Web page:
I recently walked in on my boyfriend of two years engaged in sexual acts with two of his male rugby teammates. I had no clue he was gay/bisexual, or how long this has been going on.
He told me that it was a team hazing. He says all rookies go through this. I do not believe him (the season is almost over).
But I love him. This has had a serious impact on me emotionally.
He wants to continue our relationship. He assures me that it was his first and only time with men. Again, I do not believe him.
We have some holiday events to still attend, but my mind is racing.
What Should I Do?
Go to your events together but do not have sex with him until he’s been tested for STD’s. I agree that it’s hard to believe a “hazing” late in the season, or that this is the only time he’s had sex with others while dating you.
It’s a tough season to cancel obligations to show up places.
Afterward, your love won’t last if he doesn’t disclose how and why this happened.
Even if it truly were a first… why the curiosity or need, if you two are happy together and committed to each other?
You need to know, or you won’t trust him again, or feel comfortable with intimacy.
If you carry on through the holidays to avoid emotional drama, then insist on a break while he thinks through his actions. He must explain them to you in a credible way.
Or move on without him in the New Year.
My brother’s open with me about regularly smoking marijuana three to four times daily. He’s 40, a stay-at-home dad with two young children with whom I’m very close.
He’s not open about his drug use with my parents. They suspect something and ask me about it. I don’t want to intervene.
However, his behaviour troubles me. His house smells strongly like marijuana (although he smokes outside), he has mood swings, and severe headaches.
He’s always stoned, and perhaps doesn’t realize how he comes across – glassy-eyed, sedate, making inappropriate comments, some quite hurtful.
I don’t tell him about my disapproval.
Last year he was hospitalized for an ulcer and severe migraines, and the doctors told him to stop smoking marijuana. He did quit for several months, but is now back at it.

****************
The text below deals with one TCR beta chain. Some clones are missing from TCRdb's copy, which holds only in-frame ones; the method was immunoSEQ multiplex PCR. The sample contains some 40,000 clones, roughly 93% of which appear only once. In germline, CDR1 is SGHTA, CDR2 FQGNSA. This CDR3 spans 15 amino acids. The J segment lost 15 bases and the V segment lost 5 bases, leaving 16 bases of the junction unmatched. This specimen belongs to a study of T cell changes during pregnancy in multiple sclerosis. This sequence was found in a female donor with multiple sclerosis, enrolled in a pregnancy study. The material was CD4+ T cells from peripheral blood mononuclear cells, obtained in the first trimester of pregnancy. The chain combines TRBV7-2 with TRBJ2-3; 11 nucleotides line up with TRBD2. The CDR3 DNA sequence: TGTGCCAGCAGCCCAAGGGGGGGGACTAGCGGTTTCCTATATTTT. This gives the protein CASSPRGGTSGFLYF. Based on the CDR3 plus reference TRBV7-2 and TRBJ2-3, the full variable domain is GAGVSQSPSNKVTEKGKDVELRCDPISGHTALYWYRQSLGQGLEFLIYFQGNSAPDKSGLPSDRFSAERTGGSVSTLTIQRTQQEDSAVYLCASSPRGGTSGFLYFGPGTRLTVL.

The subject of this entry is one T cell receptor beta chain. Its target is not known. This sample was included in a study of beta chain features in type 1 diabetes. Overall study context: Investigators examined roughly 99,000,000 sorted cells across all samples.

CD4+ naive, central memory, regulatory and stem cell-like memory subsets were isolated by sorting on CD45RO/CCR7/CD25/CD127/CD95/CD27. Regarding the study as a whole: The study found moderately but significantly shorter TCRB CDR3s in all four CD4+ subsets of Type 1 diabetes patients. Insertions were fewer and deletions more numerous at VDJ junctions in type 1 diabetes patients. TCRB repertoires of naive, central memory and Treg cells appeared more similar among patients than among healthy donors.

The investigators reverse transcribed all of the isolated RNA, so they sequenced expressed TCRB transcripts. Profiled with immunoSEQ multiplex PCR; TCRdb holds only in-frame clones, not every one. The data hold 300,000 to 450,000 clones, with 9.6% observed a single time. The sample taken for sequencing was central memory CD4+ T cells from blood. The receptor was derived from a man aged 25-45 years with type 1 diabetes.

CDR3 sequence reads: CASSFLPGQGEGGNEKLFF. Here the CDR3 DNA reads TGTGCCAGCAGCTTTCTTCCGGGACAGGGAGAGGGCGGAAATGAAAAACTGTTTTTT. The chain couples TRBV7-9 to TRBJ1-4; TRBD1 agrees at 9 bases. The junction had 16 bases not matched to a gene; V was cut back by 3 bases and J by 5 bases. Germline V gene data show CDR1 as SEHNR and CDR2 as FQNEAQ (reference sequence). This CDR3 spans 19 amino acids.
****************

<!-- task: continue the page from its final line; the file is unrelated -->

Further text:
How should I address this?
I worry about our relationship, as he’s always stoned, and often says something that irritates me. I worry about the kids. Am I butting in where I shouldn’t be?
Angry and Concerned
When it comes to kids, you have a moral duty to intervene, to discover if he’s responsible when he’s alone with them. Otherwise, his habit and its effects may be considered emotionally abusive to young children (at the least).
Your disapproval isn’t the issue… you could always walk away when he’s nasty to you. It’s also not your concern whether he tells your parents, unless he relies on them to take over when he’s “unwell.”
The kids are the serious worry here. It’s unclear if he’s a single parent, or their mother’s around after work and on weekends. And whether she’s aware of the extent of his pot use. If she’s on the scene and unaware, she needs to be told.
Your relationship is already tainted. Remaining silent only keeps the children at risk, not to mention his own health that he’s ignoring.
Speak up to everyone concerned.
I've liked my best friend (male) for three years. My out-of-town cousin would visit, and we’d talk about him. She knew my feelings.
Now, in Grade 11, she’s moved to my school.
I introduced them. After a week, he texted me that he likes her.
She said she likes him too, and she’s waiting for my reaction.
I couldn’t sleep. The next day they were together, people said they’re dating already. What to do?
Stay cool, and say nothing. You’re all still new at dating etiquette; family complicates this one.
Since he didn’t know your feelings, he did nothing wrong.
She crossed a line, but she would’ve otherwise had to reveal your crush, which might’ve ended your closeness with both of them.
Things will change naturally. Stay friendly, but don’t tell your cousin you’re hurt and don’t discuss their dating. You’re free to date, too.
Crushes live in imagination. The real people sometimes disappoint.
Tip of the day:
Lovers, who cheat, same-sex or otherwise, risk their relationship.